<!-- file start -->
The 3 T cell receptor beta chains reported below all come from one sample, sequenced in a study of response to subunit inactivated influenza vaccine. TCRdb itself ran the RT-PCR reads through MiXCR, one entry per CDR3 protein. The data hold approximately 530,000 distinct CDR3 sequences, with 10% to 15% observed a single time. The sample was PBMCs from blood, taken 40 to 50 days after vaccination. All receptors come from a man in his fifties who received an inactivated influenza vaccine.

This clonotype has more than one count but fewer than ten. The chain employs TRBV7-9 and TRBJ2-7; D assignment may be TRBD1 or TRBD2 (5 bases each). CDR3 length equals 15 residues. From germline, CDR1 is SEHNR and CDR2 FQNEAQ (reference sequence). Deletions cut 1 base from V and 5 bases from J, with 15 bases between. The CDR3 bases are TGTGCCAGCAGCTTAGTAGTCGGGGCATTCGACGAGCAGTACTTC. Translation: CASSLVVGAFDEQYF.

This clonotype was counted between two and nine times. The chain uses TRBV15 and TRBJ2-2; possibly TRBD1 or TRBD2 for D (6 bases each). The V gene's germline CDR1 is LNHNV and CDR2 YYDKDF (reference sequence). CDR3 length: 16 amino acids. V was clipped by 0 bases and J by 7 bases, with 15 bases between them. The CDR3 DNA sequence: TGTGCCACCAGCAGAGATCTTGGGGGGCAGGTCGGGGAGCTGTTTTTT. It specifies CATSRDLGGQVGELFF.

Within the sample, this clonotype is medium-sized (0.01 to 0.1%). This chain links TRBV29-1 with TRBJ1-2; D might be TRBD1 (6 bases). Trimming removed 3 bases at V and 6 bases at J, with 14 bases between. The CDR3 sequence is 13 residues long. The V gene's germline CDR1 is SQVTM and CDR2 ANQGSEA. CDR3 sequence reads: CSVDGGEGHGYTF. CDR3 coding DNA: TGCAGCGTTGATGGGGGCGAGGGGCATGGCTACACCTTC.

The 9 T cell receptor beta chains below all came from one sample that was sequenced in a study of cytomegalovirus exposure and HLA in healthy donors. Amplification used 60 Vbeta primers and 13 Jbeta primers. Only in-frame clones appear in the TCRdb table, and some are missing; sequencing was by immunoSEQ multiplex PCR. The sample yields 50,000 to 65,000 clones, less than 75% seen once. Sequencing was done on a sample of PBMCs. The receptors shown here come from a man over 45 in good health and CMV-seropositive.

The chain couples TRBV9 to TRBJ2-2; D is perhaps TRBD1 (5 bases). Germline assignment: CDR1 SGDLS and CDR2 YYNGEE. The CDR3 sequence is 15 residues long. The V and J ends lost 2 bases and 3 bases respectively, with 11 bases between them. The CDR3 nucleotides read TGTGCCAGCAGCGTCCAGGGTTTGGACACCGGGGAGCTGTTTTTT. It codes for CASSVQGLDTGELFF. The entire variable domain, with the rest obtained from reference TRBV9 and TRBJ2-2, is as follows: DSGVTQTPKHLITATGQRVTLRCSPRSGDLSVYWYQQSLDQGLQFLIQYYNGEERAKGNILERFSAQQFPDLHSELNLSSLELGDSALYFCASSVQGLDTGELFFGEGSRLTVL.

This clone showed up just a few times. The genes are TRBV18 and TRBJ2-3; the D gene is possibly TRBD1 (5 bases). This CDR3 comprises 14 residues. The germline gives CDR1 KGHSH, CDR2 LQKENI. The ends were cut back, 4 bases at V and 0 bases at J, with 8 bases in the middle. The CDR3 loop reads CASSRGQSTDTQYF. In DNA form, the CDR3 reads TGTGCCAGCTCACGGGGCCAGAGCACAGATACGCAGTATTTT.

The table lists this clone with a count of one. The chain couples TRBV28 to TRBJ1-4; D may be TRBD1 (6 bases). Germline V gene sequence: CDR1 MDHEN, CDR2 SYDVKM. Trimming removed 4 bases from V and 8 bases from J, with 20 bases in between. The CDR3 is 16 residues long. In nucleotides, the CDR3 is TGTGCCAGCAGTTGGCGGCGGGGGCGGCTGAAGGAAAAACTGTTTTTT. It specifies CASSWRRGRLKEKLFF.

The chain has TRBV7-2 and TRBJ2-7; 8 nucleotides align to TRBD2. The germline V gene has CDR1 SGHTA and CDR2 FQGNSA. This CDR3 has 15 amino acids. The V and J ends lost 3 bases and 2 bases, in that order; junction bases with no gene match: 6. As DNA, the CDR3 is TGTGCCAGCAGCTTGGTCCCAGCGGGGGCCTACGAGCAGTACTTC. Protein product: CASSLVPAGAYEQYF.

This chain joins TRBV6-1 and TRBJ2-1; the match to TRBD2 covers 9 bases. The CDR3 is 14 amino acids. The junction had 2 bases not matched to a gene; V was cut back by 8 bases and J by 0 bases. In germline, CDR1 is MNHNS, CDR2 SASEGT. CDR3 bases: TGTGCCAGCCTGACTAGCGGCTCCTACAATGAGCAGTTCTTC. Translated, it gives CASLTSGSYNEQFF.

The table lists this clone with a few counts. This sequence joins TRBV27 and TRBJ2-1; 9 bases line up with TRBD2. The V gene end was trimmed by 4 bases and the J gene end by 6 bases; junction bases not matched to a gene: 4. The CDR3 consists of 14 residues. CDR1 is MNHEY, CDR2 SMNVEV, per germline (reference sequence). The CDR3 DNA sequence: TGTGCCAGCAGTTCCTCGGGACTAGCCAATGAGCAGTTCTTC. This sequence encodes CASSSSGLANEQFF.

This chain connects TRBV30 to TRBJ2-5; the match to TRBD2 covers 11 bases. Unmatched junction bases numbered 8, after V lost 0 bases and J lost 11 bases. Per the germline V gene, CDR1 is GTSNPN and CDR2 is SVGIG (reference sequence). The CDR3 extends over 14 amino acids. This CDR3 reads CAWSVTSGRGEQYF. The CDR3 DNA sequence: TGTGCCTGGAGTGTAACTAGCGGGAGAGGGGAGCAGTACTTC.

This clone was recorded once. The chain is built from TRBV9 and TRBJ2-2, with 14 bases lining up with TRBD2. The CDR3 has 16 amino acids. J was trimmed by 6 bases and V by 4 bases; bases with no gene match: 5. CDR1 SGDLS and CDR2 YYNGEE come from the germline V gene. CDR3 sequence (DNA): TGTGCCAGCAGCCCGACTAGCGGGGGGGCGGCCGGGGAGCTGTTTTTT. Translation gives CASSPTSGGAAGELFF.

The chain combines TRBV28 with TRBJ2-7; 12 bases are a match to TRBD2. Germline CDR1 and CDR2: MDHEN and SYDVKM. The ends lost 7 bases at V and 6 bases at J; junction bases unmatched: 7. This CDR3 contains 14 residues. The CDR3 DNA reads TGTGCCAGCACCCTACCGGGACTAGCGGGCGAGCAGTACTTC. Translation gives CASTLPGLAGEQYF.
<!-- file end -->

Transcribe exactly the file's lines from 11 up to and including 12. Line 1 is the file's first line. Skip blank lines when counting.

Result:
The table lists this clone with a few counts. This sequence joins TRBV27 and TRBJ2-1; 9 bases line up with TRBD2. The V gene end was trimmed by 4 bases and the J gene end by 6 bases; junction bases not matched to a gene: 4. The CDR3 consists of 14 residues. CDR1 is MNHEY, CDR2 SMNVEV, per germline (reference sequence). The CDR3 DNA sequence: TGTGCCAGCAGTTCCTCGGGACTAGCCAATGAGCAGTTCTTC. This sequence encodes CASSSSGLANEQFF.

This chain connects TRBV30 to TRBJ2-5; the match to TRBD2 covers 11 bases. Unmatched junction bases numbered 8, after V lost 0 bases and J lost 11 bases. Per the germline V gene, CDR1 is GTSNPN and CDR2 is SVGIG (reference sequence). The CDR3 extends over 14 amino acids. This CDR3 reads CAWSVTSGRGEQYF. The CDR3 DNA sequence: TGTGCCTGGAGTGTAACTAGCGGGAGAGGGGAGCAGTACTTC.